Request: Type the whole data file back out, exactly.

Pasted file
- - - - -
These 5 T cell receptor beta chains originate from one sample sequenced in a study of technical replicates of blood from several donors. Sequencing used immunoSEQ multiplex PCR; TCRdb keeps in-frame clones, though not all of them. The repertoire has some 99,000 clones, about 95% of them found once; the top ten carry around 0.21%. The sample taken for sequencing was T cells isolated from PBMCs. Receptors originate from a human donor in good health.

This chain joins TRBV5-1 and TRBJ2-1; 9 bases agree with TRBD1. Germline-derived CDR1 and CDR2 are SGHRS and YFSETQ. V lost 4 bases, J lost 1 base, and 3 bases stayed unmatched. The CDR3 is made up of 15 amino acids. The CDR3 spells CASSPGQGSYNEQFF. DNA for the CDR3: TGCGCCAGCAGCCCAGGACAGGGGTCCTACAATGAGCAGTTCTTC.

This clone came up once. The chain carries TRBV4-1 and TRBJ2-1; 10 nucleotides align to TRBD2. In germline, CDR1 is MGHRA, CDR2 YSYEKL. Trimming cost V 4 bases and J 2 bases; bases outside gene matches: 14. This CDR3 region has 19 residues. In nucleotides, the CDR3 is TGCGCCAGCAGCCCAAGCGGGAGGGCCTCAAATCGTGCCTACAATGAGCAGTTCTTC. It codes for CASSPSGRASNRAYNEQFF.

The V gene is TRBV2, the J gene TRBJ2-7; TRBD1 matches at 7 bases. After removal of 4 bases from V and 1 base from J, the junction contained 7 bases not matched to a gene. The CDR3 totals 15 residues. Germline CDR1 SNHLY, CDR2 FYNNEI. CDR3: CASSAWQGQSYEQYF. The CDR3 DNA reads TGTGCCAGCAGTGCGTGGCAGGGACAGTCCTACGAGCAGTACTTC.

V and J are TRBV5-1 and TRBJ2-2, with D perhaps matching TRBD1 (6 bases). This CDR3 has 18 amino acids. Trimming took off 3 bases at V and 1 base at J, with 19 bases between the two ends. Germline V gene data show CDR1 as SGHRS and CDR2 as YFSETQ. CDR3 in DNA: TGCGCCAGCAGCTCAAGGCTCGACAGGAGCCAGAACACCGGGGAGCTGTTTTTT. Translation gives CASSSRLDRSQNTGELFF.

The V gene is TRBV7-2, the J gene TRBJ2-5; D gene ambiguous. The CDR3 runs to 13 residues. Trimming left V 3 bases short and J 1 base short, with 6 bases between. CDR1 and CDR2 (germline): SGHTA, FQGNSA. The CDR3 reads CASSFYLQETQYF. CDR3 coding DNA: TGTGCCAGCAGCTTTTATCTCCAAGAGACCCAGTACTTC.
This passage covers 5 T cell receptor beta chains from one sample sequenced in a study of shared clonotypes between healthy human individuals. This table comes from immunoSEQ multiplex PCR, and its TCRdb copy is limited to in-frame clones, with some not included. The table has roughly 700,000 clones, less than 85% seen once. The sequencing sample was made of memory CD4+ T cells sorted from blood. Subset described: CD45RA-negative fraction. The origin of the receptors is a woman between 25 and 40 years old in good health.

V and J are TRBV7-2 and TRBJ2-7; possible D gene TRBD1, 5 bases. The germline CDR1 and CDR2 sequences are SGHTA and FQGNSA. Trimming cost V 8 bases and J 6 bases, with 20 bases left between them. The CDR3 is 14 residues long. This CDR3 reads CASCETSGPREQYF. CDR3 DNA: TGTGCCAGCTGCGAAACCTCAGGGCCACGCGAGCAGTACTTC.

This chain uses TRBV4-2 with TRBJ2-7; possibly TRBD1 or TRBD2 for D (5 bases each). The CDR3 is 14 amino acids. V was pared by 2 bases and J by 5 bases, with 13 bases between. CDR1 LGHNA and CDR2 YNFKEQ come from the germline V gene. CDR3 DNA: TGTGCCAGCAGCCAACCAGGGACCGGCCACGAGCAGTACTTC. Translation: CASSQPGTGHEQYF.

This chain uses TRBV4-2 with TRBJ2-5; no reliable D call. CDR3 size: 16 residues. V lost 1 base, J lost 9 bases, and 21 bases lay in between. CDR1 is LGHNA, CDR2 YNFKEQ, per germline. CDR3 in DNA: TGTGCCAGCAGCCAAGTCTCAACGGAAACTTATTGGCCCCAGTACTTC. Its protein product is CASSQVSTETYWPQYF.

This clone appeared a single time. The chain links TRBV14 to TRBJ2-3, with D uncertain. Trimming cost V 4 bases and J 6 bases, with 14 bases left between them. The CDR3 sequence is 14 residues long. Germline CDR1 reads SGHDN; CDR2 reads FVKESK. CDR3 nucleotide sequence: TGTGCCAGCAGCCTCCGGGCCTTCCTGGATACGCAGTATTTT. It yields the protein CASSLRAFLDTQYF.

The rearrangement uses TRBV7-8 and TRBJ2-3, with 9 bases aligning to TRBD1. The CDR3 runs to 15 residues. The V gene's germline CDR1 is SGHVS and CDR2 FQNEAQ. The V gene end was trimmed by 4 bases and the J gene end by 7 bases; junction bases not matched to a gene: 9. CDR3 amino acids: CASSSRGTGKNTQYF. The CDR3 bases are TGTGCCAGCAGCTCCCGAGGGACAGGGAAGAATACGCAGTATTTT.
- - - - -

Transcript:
These 5 T cell receptor beta chains originate from one sample sequenced in a study of technical replicates of blood from several donors. Sequencing used immunoSEQ multiplex PCR; TCRdb keeps in-frame clones, though not all of them. The repertoire has some 99,000 clones, about 95% of them found once; the top ten carry around 0.21%. The sample taken for sequencing was T cells isolated from PBMCs. Receptors originate from a human donor in good health.

This chain joins TRBV5-1 and TRBJ2-1; 9 bases agree with TRBD1. Germline-derived CDR1 and CDR2 are SGHRS and YFSETQ. V lost 4 bases, J lost 1 base, and 3 bases stayed unmatched. The CDR3 is made up of 15 amino acids. The CDR3 spells CASSPGQGSYNEQFF. DNA for the CDR3: TGCGCCAGCAGCCCAGGACAGGGGTCCTACAATGAGCAGTTCTTC.

This clone came up once. The chain carries TRBV4-1 and TRBJ2-1; 10 nucleotides align to TRBD2. In germline, CDR1 is MGHRA, CDR2 YSYEKL. Trimming cost V 4 bases and J 2 bases; bases outside gene matches: 14. This CDR3 region has 19 residues. In nucleotides, the CDR3 is TGCGCCAGCAGCCCAAGCGGGAGGGCCTCAAATCGTGCCTACAATGAGCAGTTCTTC. It codes for CASSPSGRASNRAYNEQFF.

The V gene is TRBV2, the J gene TRBJ2-7; TRBD1 matches at 7 bases. After removal of 4 bases from V and 1 base from J, the junction contained 7 bases not matched to a gene. The CDR3 totals 15 residues. Germline CDR1 SNHLY, CDR2 FYNNEI. CDR3: CASSAWQGQSYEQYF. The CDR3 DNA reads TGTGCCAGCAGTGCGTGGCAGGGACAGTCCTACGAGCAGTACTTC.

V and J are TRBV5-1 and TRBJ2-2, with D perhaps matching TRBD1 (6 bases). This CDR3 has 18 amino acids. Trimming took off 3 bases at V and 1 base at J, with 19 bases between the two ends. Germline V gene data show CDR1 as SGHRS and CDR2 as YFSETQ. CDR3 in DNA: TGCGCCAGCAGCTCAAGGCTCGACAGGAGCCAGAACACCGGGGAGCTGTTTTTT. Translation gives CASSSRLDRSQNTGELFF.

The V gene is TRBV7-2, the J gene TRBJ2-5; D gene ambiguous. The CDR3 runs to 13 residues. Trimming left V 3 bases short and J 1 base short, with 6 bases between. CDR1 and CDR2 (germline): SGHTA, FQGNSA. The CDR3 reads CASSFYLQETQYF. CDR3 coding DNA: TGTGCCAGCAGCTTTTATCTCCAAGAGACCCAGTACTTC.
This passage covers 5 T cell receptor beta chains from one sample sequenced in a study of shared clonotypes between healthy human individuals. This table comes from immunoSEQ multiplex PCR, and its TCRdb copy is limited to in-frame clones, with some not included. The table has roughly 700,000 clones, less than 85% seen once. The sequencing sample was made of memory CD4+ T cells sorted from blood. Subset described: CD45RA-negative fraction. The origin of the receptors is a woman between 25 and 40 years old in good health.

V and J are TRBV7-2 and TRBJ2-7; possible D gene TRBD1, 5 bases. The germline CDR1 and CDR2 sequences are SGHTA and FQGNSA. Trimming cost V 8 bases and J 6 bases, with 20 bases left between them. The CDR3 is 14 residues long. This CDR3 reads CASCETSGPREQYF. CDR3 DNA: TGTGCCAGCTGCGAAACCTCAGGGCCACGCGAGCAGTACTTC.

This chain uses TRBV4-2 with TRBJ2-7; possibly TRBD1 or TRBD2 for D (5 bases each). The CDR3 is 14 amino acids. V was pared by 2 bases and J by 5 bases, with 13 bases between. CDR1 LGHNA and CDR2 YNFKEQ come from the germline V gene. CDR3 DNA: TGTGCCAGCAGCCAACCAGGGACCGGCCACGAGCAGTACTTC. Translation: CASSQPGTGHEQYF.

This chain uses TRBV4-2 with TRBJ2-5; no reliable D call. CDR3 size: 16 residues. V lost 1 base, J lost 9 bases, and 21 bases lay in between. CDR1 is LGHNA, CDR2 YNFKEQ, per germline. CDR3 in DNA: TGTGCCAGCAGCCAAGTCTCAACGGAAACTTATTGGCCCCAGTACTTC. Its protein product is CASSQVSTETYWPQYF.

This clone appeared a single time. The chain links TRBV14 to TRBJ2-3, with D uncertain. Trimming cost V 4 bases and J 6 bases, with 14 bases left between them. The CDR3 sequence is 14 residues long. Germline CDR1 reads SGHDN; CDR2 reads FVKESK. CDR3 nucleotide sequence: TGTGCCAGCAGCCTCCGGGCCTTCCTGGATACGCAGTATTTT. It yields the protein CASSLRAFLDTQYF.

The rearrangement uses TRBV7-8 and TRBJ2-3, with 9 bases aligning to TRBD1. The CDR3 runs to 15 residues. The V gene's germline CDR1 is SGHVS and CDR2 FQNEAQ. The V gene end was trimmed by 4 bases and the J gene end by 7 bases; junction bases not matched to a gene: 9. CDR3 amino acids: CASSSRGTGKNTQYF. The CDR3 bases are TGTGCCAGCAGCTCCCGAGGGACAGGGAAGAATACGCAGTATTTT.